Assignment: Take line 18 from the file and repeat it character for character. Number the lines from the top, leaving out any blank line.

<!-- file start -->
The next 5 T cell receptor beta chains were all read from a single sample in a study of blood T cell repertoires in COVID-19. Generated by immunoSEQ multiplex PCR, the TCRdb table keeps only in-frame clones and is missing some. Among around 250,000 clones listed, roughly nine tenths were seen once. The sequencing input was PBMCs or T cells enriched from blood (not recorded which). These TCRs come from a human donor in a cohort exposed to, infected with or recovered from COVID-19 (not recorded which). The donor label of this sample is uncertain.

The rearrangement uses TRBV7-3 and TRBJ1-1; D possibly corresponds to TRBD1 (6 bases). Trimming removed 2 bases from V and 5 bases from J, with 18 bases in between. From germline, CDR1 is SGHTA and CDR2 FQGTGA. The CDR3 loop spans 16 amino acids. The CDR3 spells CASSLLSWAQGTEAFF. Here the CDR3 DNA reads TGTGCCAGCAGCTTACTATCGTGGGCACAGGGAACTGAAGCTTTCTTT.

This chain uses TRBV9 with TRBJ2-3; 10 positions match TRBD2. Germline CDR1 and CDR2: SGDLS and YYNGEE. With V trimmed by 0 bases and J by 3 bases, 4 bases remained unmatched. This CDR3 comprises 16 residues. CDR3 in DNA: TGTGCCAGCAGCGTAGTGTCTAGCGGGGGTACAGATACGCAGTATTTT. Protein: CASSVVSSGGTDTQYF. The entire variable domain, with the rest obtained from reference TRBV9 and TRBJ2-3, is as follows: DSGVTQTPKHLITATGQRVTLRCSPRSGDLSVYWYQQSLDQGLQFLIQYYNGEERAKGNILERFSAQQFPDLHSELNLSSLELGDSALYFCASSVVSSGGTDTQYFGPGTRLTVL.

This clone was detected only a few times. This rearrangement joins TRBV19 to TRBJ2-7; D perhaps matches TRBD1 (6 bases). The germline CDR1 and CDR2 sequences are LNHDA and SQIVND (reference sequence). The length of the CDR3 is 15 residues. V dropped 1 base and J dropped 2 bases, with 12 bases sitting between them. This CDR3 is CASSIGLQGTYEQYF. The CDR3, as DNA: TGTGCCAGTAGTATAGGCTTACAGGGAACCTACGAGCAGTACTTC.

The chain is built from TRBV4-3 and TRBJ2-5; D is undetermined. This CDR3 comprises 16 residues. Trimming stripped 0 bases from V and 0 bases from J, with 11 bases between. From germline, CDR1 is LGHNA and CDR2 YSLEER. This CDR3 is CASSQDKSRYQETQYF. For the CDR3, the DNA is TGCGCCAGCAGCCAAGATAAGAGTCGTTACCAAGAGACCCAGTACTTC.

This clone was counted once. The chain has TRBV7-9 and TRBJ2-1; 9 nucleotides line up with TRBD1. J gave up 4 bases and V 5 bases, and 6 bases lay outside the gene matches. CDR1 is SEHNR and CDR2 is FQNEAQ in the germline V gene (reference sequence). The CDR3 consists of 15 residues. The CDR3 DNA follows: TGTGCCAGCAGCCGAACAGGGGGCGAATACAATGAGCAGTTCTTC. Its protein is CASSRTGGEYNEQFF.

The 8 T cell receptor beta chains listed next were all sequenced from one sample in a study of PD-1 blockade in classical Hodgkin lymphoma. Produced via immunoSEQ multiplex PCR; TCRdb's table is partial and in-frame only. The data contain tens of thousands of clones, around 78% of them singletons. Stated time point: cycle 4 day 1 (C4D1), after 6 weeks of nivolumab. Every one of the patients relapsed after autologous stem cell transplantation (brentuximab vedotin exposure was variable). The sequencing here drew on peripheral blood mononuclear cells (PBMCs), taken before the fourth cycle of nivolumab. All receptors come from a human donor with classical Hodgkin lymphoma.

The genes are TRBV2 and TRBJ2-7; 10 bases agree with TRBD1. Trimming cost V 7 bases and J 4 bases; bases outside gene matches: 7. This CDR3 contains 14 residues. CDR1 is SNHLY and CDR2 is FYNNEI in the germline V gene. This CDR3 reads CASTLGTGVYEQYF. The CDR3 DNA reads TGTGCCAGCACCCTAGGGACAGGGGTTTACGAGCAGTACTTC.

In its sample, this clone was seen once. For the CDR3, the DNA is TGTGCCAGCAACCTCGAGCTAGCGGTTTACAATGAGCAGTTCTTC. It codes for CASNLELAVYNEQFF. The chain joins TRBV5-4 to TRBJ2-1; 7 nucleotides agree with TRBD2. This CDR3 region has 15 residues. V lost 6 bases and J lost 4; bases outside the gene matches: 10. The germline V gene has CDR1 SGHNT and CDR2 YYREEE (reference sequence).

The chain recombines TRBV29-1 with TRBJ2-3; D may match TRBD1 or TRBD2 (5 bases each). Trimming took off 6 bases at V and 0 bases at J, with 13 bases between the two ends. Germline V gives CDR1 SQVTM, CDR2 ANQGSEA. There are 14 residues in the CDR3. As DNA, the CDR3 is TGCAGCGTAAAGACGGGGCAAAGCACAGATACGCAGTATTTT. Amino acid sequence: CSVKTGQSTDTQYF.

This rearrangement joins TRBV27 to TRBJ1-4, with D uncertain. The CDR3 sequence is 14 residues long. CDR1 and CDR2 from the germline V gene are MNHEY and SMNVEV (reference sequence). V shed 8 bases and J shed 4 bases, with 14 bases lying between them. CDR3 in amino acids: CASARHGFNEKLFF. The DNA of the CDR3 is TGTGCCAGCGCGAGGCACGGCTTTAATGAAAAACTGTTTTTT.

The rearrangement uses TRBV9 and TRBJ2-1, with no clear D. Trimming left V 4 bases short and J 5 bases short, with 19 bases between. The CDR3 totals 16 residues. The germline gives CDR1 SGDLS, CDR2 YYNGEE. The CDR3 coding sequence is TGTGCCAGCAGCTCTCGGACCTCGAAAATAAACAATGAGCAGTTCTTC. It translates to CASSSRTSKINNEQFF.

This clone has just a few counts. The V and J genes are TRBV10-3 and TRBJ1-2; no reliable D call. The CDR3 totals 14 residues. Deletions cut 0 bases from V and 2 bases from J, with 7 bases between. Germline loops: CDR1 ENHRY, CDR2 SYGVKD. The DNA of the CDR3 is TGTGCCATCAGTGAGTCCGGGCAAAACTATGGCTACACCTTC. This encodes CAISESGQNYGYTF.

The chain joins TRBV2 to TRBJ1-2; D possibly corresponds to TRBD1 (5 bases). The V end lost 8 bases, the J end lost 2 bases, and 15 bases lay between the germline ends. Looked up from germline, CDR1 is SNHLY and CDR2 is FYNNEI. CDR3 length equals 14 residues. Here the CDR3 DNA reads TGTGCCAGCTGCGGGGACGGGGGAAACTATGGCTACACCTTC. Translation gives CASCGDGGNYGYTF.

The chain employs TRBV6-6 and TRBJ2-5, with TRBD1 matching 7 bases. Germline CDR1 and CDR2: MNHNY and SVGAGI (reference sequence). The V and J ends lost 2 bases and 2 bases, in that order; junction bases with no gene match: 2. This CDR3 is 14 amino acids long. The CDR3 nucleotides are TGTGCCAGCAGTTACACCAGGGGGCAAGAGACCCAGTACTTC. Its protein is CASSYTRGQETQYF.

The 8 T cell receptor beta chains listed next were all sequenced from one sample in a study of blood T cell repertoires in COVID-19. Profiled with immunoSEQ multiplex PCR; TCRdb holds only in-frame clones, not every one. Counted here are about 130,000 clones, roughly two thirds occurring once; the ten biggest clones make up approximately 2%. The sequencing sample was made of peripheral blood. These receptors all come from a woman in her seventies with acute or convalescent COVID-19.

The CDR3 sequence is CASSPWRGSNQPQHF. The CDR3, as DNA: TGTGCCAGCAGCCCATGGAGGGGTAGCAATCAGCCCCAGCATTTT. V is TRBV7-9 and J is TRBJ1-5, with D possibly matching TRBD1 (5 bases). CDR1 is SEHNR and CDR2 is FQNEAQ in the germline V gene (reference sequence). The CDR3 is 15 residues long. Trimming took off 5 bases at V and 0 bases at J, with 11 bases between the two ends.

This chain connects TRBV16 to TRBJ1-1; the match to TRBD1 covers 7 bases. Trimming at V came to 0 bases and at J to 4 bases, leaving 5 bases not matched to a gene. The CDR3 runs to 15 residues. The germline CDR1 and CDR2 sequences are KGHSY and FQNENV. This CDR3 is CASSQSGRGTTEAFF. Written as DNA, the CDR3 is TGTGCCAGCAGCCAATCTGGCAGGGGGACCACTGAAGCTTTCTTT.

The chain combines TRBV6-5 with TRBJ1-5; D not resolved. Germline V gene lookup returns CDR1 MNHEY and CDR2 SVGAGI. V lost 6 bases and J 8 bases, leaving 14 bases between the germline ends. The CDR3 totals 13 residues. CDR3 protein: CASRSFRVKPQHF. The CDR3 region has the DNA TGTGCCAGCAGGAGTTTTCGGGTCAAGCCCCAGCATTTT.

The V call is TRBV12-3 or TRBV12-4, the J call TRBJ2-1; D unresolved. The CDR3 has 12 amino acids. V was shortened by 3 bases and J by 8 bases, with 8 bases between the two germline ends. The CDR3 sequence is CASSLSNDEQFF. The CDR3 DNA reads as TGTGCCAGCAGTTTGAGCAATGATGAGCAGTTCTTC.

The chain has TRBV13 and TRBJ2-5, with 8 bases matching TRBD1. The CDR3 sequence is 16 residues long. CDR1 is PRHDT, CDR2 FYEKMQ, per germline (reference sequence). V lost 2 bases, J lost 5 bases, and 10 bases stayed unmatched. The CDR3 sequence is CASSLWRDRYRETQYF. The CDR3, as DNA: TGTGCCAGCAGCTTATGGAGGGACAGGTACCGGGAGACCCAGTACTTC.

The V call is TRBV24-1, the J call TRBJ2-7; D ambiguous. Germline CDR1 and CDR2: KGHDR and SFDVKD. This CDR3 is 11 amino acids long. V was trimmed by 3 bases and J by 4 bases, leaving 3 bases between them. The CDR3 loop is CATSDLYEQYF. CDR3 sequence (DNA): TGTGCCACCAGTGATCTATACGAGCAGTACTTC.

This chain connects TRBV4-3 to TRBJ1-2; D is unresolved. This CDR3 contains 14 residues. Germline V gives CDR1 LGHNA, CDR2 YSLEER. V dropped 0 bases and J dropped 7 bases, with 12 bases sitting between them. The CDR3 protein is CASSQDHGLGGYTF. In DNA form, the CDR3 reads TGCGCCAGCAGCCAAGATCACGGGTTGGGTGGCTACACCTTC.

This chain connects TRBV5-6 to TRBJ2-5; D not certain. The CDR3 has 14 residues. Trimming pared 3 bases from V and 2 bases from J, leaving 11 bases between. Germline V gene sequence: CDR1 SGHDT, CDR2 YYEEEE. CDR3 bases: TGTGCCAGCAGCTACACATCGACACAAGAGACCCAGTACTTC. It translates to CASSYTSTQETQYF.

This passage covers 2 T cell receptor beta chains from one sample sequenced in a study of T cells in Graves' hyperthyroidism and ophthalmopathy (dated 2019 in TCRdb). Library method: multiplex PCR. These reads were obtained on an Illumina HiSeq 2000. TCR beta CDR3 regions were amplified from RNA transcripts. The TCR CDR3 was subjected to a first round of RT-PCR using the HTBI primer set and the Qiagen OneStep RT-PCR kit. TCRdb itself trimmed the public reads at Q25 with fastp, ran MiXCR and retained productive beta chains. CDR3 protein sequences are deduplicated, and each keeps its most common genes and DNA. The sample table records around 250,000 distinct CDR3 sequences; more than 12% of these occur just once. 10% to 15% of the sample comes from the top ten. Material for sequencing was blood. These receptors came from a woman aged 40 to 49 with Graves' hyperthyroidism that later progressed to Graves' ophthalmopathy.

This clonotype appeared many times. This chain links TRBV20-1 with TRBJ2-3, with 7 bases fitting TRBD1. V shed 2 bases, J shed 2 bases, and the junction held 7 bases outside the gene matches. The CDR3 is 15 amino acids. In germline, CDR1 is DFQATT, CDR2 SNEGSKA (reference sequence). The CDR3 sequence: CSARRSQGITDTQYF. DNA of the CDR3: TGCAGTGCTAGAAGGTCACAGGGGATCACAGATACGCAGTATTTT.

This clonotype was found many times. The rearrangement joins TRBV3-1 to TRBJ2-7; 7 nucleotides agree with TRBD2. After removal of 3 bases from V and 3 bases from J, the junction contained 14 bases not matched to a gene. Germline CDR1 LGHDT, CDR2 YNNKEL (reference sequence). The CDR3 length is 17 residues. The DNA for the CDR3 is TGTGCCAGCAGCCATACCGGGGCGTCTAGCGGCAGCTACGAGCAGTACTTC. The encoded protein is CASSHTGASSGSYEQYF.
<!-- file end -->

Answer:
This chain connects TRBV16 to TRBJ1-1; the match to TRBD1 covers 7 bases. Trimming at V came to 0 bases and at J to 4 bases, leaving 5 bases not matched to a gene. The CDR3 runs to 15 residues. The germline CDR1 and CDR2 sequences are KGHSY and FQNENV. This CDR3 is CASSQSGRGTTEAFF. Written as DNA, the CDR3 is TGTGCCAGCAGCCAATCTGGCAGGGGGACCACTGAAGCTTTCTTT.